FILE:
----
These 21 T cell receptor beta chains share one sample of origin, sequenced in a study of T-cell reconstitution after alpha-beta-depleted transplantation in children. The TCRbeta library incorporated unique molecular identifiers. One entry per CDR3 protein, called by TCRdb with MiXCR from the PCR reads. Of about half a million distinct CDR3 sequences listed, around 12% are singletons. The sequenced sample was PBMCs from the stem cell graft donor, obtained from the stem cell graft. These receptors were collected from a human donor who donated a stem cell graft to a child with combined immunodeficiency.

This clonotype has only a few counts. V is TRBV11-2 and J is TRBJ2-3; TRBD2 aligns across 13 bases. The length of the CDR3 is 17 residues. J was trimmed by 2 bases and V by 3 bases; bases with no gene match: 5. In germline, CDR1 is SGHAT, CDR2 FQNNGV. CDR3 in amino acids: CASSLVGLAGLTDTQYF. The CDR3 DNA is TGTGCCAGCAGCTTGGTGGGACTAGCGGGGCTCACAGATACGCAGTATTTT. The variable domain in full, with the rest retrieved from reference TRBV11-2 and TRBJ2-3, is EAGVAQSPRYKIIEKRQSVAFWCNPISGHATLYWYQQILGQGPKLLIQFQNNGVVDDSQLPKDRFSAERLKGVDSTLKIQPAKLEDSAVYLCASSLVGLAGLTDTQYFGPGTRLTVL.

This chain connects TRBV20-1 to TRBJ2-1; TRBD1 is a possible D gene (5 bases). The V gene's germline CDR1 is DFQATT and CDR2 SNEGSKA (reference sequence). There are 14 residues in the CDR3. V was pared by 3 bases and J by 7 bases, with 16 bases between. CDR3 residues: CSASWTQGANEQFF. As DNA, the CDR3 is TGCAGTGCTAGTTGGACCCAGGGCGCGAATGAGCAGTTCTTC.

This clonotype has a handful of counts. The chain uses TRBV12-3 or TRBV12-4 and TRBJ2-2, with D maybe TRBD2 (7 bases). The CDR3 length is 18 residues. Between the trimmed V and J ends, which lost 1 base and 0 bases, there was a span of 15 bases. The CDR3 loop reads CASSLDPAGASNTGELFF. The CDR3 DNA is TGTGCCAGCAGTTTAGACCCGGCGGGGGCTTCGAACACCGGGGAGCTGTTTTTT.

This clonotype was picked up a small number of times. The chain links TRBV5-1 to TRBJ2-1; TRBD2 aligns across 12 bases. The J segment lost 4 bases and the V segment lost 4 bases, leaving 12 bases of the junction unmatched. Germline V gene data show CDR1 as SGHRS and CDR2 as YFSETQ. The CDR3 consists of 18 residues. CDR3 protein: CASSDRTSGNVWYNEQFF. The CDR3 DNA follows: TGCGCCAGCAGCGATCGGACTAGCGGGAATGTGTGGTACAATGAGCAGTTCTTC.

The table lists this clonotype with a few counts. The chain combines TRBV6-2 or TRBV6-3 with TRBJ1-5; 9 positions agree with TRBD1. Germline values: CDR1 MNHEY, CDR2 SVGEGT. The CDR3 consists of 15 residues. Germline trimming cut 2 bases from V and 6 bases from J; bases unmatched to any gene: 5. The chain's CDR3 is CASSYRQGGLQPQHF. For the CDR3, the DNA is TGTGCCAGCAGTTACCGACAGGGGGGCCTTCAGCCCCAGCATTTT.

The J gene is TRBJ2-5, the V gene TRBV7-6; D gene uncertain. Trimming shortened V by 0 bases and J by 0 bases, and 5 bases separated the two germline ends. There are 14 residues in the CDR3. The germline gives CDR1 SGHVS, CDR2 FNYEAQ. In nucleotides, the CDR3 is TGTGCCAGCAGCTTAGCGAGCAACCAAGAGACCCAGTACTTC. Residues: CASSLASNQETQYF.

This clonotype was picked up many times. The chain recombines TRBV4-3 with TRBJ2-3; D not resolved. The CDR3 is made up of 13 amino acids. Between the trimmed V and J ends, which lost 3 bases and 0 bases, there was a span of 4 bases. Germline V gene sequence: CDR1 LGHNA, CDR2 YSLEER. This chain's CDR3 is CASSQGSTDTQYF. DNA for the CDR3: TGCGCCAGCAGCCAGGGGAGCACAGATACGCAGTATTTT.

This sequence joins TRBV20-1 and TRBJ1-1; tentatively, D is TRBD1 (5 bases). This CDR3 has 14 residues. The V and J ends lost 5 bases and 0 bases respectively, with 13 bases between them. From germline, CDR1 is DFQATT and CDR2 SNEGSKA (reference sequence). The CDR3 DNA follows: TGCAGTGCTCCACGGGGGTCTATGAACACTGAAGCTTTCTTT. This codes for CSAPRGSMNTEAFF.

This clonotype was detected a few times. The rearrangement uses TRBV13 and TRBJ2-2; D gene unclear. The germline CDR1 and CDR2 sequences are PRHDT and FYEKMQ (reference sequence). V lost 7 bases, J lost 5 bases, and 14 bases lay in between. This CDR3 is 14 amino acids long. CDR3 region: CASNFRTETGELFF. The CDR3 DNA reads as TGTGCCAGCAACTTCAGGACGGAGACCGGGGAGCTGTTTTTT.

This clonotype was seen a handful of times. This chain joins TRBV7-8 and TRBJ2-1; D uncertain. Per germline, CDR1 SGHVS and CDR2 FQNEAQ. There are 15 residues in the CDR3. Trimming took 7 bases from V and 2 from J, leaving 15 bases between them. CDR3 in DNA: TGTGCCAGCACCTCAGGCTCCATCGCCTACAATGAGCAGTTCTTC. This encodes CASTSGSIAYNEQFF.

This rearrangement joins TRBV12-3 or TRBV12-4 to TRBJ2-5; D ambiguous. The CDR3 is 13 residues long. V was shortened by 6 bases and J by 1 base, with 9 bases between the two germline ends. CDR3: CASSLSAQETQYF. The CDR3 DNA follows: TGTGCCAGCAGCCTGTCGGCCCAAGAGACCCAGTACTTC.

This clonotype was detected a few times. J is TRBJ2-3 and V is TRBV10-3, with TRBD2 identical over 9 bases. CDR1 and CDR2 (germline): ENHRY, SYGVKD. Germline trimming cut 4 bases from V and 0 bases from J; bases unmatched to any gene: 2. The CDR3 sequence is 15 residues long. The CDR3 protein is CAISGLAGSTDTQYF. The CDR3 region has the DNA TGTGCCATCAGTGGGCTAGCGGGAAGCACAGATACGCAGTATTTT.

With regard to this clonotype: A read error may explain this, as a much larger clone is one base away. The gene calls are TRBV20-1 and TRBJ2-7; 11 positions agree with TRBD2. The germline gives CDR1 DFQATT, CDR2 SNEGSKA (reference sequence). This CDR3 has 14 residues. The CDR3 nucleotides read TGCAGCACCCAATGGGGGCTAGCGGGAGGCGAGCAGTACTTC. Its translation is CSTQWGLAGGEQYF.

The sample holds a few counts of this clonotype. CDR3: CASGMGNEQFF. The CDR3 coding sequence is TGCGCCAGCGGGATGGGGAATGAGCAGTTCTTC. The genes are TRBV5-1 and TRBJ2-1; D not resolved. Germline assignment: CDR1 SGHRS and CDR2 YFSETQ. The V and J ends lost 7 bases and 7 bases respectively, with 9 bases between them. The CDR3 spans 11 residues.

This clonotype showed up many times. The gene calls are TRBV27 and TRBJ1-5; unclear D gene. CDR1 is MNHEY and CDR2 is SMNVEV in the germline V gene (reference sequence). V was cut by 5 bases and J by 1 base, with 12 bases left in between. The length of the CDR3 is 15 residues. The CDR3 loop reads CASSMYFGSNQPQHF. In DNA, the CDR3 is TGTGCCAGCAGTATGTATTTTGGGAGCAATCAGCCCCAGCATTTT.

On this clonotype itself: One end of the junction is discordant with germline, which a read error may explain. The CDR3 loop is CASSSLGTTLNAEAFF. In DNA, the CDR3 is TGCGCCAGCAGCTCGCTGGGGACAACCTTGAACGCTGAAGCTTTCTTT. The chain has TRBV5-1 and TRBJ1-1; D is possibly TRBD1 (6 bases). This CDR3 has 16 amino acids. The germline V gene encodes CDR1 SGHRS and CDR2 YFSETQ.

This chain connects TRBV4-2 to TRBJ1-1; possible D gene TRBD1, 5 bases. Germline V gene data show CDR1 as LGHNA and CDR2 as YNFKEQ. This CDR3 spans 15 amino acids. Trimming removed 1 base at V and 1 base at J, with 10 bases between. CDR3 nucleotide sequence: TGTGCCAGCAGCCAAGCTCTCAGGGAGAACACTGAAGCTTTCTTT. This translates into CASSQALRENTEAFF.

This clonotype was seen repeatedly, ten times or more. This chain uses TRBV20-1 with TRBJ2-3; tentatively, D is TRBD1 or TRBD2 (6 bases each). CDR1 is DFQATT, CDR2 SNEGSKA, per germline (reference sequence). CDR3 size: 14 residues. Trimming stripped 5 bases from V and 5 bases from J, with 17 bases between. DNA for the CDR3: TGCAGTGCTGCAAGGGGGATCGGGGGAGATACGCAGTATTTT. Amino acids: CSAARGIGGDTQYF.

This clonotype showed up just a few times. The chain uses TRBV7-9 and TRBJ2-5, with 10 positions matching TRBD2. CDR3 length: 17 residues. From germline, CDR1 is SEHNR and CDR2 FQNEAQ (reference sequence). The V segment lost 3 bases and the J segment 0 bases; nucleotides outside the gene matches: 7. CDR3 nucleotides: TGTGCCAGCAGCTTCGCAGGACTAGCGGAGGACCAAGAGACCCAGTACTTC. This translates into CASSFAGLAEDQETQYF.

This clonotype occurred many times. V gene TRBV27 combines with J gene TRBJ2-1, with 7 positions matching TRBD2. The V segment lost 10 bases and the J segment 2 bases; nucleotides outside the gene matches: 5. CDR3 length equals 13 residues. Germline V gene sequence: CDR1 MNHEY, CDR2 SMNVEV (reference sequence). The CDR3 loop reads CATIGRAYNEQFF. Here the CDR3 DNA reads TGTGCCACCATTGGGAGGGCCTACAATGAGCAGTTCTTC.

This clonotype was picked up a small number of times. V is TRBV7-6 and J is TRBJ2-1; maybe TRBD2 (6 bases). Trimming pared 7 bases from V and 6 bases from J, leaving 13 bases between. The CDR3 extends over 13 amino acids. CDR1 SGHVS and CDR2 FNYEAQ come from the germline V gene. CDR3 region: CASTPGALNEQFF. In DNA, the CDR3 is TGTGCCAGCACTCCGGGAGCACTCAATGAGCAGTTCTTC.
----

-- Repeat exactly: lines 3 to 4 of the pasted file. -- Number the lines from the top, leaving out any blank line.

This chain connects TRBV20-1 to TRBJ2-1; TRBD1 is a possible D gene (5 bases). The V gene's germline CDR1 is DFQATT and CDR2 SNEGSKA (reference sequence). There are 14 residues in the CDR3. V was pared by 3 bases and J by 7 bases, with 16 bases between. CDR3 residues: CSASWTQGANEQFF. As DNA, the CDR3 is TGCAGTGCTAGTTGGACCCAGGGCGCGAATGAGCAGTTCTTC.

This clonotype has a handful of counts. The chain uses TRBV12-3 or TRBV12-4 and TRBJ2-2, with D maybe TRBD2 (7 bases). The CDR3 length is 18 residues. Between the trimmed V and J ends, which lost 1 base and 0 bases, there was a span of 15 bases. The CDR3 loop reads CASSLDPAGASNTGELFF. The CDR3 DNA is TGTGCCAGCAGTTTAGACCCGGCGGGGGCTTCGAACACCGGGGAGCTGTTTTTT.